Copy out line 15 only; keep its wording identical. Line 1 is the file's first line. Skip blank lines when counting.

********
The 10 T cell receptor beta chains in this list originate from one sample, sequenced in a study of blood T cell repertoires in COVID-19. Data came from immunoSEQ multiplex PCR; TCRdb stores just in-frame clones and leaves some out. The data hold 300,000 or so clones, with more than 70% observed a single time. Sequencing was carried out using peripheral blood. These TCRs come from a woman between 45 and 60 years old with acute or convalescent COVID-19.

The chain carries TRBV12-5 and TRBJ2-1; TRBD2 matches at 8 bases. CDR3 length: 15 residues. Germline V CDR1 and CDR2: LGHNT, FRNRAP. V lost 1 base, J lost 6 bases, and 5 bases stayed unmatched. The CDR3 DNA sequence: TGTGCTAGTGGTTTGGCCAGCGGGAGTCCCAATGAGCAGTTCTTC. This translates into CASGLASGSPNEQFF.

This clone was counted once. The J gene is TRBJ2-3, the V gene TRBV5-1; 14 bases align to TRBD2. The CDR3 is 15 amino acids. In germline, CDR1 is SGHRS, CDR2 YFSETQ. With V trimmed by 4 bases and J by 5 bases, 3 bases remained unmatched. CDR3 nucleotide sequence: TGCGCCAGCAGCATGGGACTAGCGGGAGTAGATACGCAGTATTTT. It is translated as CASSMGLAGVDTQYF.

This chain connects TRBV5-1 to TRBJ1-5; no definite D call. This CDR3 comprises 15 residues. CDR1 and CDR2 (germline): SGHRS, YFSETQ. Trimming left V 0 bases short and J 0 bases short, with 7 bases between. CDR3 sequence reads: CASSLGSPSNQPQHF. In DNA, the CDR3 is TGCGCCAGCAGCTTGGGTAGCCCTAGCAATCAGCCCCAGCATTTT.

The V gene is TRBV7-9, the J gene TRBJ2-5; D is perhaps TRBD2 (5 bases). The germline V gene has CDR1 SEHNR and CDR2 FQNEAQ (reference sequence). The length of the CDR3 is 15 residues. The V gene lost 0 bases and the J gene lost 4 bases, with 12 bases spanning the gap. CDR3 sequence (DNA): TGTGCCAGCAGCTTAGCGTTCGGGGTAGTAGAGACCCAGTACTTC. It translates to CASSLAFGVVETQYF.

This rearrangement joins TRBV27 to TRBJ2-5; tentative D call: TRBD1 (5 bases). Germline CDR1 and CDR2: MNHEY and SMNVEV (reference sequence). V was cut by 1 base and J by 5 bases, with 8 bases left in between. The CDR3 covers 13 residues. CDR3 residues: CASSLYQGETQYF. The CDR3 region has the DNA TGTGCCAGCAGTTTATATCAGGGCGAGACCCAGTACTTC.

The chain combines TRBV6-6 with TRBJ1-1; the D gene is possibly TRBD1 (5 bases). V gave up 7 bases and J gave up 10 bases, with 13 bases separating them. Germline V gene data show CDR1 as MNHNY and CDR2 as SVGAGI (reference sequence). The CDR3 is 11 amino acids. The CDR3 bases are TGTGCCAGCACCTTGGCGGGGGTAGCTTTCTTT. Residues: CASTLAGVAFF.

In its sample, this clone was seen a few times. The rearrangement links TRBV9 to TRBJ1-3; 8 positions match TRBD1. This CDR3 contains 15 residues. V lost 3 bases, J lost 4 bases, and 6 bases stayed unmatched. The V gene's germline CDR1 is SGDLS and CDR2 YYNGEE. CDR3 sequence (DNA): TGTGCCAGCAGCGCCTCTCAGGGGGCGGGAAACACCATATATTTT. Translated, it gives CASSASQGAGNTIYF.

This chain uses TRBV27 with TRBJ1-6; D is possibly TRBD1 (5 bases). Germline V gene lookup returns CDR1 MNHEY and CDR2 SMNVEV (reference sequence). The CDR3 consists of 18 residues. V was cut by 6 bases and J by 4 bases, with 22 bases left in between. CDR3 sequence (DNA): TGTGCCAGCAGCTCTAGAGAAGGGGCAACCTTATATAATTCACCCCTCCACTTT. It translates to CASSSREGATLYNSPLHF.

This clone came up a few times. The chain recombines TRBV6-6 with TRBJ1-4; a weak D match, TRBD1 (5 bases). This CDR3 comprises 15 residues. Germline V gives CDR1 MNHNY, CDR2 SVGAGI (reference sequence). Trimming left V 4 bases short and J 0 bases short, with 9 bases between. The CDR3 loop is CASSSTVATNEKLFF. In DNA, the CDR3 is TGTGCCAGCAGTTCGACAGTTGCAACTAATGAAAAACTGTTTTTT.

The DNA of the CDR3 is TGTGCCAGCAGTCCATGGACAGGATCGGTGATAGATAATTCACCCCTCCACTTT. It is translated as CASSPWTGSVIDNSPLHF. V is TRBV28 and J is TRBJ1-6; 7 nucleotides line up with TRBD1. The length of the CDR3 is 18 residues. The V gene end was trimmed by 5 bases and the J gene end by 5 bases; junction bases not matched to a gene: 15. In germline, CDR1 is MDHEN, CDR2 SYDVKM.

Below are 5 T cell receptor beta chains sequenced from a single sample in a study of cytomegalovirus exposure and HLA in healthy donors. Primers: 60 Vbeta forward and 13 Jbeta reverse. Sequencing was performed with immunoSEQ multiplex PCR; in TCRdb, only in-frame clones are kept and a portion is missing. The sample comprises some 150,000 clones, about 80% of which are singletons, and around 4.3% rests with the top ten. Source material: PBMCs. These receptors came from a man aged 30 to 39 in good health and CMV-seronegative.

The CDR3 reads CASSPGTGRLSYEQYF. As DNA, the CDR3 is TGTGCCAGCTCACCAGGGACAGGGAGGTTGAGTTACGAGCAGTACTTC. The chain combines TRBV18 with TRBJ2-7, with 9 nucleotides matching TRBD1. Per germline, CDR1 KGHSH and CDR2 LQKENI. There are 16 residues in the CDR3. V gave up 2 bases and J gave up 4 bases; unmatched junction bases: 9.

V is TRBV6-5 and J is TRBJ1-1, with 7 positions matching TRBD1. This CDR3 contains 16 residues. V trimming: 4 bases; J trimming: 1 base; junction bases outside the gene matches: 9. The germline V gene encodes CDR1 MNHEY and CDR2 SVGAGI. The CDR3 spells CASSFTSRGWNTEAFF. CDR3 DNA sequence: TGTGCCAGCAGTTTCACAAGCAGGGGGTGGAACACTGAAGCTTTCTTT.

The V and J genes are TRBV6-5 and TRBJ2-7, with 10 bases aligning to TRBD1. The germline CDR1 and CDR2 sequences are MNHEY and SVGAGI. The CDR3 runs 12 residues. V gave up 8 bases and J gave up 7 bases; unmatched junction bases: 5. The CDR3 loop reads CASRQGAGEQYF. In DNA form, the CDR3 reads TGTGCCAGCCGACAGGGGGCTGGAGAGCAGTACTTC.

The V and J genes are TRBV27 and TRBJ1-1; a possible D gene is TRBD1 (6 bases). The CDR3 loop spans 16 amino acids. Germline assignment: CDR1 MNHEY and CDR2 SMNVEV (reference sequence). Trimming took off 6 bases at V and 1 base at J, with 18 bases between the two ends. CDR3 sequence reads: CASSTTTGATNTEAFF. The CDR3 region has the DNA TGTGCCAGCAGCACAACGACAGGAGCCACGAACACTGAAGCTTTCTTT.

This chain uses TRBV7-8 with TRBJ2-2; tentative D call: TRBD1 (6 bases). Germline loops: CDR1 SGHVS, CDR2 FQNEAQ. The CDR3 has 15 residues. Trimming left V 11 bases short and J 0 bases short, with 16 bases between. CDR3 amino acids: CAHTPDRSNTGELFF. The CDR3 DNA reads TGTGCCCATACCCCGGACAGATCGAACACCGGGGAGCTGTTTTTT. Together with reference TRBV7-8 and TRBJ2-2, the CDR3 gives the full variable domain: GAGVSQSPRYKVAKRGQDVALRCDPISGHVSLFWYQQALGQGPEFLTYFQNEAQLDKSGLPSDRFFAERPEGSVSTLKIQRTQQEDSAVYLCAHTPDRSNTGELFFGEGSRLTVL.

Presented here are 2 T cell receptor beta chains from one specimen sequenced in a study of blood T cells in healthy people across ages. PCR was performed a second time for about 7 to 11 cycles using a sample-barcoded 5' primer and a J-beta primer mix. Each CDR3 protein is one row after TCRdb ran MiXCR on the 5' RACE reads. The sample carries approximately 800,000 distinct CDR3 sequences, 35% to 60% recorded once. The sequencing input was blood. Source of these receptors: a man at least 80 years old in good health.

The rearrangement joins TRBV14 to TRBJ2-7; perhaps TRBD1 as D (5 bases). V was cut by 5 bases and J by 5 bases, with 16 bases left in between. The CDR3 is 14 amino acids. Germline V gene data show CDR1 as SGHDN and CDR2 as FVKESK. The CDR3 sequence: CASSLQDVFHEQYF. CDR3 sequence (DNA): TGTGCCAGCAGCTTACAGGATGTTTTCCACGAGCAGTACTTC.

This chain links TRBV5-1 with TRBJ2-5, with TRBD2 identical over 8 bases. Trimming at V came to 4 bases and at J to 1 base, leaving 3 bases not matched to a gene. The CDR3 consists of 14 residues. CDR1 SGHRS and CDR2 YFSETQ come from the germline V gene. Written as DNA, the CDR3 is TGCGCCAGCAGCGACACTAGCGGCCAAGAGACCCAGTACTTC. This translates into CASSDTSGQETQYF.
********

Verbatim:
The V and J genes are TRBV6-5 and TRBJ2-7, with 10 bases aligning to TRBD1. The germline CDR1 and CDR2 sequences are MNHEY and SVGAGI. The CDR3 runs 12 residues. V gave up 8 bases and J gave up 7 bases; unmatched junction bases: 5. The CDR3 loop reads CASRQGAGEQYF. In DNA form, the CDR3 reads TGTGCCAGCCGACAGGGGGCTGGAGAGCAGTACTTC.